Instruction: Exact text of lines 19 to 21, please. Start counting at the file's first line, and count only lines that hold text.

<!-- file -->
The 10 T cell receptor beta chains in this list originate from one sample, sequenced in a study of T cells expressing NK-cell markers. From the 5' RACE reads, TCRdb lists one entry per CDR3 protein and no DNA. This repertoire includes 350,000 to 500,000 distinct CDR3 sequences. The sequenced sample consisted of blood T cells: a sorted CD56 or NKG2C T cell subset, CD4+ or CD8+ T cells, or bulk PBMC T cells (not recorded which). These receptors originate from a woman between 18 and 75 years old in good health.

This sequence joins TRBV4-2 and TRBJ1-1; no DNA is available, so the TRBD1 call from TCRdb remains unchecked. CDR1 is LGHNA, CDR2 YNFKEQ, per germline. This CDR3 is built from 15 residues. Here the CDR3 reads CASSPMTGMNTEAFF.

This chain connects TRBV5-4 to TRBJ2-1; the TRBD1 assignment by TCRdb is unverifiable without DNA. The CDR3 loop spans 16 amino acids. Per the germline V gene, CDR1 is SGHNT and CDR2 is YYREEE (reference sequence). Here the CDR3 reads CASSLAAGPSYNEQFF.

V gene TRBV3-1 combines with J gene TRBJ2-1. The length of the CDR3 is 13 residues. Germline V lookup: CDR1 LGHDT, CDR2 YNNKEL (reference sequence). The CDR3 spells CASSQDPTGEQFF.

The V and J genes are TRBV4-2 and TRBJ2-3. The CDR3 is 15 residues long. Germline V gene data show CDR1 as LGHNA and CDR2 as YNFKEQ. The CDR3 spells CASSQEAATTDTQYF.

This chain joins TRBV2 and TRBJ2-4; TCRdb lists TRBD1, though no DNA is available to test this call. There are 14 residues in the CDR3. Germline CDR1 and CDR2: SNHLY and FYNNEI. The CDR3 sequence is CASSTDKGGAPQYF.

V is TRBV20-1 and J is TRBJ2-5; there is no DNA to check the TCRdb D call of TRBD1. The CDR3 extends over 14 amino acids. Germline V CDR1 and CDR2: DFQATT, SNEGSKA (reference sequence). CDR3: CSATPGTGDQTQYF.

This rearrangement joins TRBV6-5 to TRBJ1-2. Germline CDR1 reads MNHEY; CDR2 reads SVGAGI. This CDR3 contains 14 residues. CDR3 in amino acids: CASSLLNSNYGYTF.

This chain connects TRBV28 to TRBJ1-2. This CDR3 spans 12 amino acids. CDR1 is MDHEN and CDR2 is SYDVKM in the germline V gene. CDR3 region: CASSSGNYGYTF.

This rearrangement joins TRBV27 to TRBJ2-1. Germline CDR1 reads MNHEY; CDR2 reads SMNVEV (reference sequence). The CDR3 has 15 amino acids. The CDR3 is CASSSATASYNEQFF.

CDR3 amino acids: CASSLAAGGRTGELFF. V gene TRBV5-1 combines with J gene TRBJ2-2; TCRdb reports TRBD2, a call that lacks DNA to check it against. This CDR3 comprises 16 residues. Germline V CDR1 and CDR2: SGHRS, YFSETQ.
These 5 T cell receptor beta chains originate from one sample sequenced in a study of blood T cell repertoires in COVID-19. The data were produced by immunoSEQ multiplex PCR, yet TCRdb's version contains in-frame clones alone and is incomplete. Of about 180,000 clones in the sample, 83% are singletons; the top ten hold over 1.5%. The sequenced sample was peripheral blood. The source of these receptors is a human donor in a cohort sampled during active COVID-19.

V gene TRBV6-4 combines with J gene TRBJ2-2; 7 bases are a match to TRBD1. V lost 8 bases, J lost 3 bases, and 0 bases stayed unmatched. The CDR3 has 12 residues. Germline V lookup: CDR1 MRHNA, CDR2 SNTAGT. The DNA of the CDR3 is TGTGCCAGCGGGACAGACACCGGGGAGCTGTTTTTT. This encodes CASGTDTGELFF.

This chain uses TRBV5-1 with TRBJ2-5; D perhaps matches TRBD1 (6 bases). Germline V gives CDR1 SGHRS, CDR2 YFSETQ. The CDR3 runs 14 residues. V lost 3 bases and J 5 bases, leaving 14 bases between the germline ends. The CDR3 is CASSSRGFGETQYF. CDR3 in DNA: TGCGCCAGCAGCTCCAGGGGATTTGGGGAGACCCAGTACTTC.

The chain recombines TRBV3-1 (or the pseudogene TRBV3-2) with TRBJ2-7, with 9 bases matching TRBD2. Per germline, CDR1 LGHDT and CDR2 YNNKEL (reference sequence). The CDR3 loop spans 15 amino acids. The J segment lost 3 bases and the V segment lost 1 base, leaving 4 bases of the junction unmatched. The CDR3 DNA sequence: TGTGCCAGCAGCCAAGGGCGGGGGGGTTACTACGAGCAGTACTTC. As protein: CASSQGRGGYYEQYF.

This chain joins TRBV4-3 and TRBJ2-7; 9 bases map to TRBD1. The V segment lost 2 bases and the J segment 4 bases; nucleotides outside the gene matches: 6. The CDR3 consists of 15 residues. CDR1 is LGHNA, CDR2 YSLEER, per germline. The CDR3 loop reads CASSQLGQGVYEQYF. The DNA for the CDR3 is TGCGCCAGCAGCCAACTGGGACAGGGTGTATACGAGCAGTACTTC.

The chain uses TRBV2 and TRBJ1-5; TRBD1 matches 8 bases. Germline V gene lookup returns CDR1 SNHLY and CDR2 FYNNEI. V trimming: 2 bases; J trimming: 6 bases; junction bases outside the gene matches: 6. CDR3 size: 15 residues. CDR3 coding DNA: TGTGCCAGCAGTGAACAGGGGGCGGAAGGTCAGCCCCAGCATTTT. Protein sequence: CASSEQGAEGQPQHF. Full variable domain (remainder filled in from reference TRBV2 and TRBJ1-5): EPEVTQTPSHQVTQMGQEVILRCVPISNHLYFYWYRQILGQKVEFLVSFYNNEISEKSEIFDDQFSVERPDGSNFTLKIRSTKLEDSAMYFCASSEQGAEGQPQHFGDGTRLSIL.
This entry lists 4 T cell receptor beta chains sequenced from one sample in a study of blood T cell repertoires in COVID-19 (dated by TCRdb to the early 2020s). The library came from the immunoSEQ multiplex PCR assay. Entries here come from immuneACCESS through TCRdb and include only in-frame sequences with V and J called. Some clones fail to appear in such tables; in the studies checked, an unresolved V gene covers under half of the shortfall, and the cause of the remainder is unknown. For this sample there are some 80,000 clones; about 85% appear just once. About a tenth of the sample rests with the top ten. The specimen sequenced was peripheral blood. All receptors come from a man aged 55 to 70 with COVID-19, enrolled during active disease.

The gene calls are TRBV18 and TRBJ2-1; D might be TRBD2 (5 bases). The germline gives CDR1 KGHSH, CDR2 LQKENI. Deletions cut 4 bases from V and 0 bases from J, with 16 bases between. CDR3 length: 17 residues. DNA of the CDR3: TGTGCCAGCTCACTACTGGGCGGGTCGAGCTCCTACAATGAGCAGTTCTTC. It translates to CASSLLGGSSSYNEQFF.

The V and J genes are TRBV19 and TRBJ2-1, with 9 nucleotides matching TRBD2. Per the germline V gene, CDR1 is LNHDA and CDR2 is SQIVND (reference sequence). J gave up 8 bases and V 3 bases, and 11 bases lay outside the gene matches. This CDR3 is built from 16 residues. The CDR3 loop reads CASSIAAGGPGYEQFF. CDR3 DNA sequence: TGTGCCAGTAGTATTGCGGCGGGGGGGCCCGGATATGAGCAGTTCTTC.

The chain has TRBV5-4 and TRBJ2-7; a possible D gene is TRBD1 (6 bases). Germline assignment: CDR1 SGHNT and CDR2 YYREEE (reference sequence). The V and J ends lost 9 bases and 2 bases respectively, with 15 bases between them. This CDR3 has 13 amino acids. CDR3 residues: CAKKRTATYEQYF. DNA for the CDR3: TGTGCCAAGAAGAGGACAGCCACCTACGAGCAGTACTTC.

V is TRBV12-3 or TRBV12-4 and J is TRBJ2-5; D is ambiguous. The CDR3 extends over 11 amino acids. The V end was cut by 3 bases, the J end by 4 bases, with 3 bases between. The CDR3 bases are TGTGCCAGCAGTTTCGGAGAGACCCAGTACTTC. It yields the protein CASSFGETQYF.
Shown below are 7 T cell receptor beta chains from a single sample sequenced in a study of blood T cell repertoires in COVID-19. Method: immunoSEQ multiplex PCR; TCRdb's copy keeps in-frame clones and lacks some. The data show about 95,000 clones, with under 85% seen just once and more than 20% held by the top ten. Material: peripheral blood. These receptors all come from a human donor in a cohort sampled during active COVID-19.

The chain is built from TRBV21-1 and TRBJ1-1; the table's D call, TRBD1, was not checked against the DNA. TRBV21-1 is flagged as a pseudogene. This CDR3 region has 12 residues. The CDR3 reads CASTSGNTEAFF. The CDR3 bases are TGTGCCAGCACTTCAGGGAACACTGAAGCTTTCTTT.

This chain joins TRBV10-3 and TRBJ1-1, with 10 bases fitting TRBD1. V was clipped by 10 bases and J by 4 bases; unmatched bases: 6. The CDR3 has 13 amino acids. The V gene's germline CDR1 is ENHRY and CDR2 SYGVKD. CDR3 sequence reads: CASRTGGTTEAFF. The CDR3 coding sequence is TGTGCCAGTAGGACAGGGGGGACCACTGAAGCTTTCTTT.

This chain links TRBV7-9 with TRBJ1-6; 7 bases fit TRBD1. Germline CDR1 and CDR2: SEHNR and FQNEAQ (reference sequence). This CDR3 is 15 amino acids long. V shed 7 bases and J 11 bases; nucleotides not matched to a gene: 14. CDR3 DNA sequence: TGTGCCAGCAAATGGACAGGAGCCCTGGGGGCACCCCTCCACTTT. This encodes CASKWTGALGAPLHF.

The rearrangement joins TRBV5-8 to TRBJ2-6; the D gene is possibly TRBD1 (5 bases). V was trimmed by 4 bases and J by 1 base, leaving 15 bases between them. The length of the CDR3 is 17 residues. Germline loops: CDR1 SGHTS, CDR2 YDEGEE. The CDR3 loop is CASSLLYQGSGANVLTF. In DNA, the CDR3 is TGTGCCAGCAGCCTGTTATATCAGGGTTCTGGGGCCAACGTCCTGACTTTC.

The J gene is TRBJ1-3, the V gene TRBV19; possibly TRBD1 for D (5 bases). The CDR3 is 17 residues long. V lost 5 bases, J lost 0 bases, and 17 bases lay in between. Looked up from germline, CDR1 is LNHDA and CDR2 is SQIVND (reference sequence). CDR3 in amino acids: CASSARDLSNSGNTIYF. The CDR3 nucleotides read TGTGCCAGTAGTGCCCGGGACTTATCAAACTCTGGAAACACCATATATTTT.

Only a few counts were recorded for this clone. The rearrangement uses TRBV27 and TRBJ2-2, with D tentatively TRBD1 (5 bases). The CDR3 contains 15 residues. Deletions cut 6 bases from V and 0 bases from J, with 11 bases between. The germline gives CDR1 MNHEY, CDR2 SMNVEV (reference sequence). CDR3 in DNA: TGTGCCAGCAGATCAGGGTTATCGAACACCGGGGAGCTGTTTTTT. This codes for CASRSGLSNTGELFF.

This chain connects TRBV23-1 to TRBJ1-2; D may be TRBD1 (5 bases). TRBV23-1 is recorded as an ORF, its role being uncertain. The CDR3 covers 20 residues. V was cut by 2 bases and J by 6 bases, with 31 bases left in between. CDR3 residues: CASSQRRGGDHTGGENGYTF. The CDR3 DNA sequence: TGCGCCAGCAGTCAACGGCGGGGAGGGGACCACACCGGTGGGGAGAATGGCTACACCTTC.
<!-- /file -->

The gene calls are TRBV18 and TRBJ2-1; D might be TRBD2 (5 bases). The germline gives CDR1 KGHSH, CDR2 LQKENI. Deletions cut 4 bases from V and 0 bases from J, with 16 bases between. CDR3 length: 17 residues. DNA of the CDR3: TGTGCCAGCTCACTACTGGGCGGGTCGAGCTCCTACAATGAGCAGTTCTTC. It translates to CASSLLGGSSSYNEQFF.

The V and J genes are TRBV19 and TRBJ2-1, with 9 nucleotides matching TRBD2. Per the germline V gene, CDR1 is LNHDA and CDR2 is SQIVND (reference sequence). J gave up 8 bases and V 3 bases, and 11 bases lay outside the gene matches. This CDR3 is built from 16 residues. The CDR3 loop reads CASSIAAGGPGYEQFF. CDR3 DNA sequence: TGTGCCAGTAGTATTGCGGCGGGGGGGCCCGGATATGAGCAGTTCTTC.

The chain has TRBV5-4 and TRBJ2-7; a possible D gene is TRBD1 (6 bases). Germline assignment: CDR1 SGHNT and CDR2 YYREEE (reference sequence). The V and J ends lost 9 bases and 2 bases respectively, with 15 bases between them. This CDR3 has 13 amino acids. CDR3 residues: CAKKRTATYEQYF. DNA for the CDR3: TGTGCCAAGAAGAGGACAGCCACCTACGAGCAGTACTTC.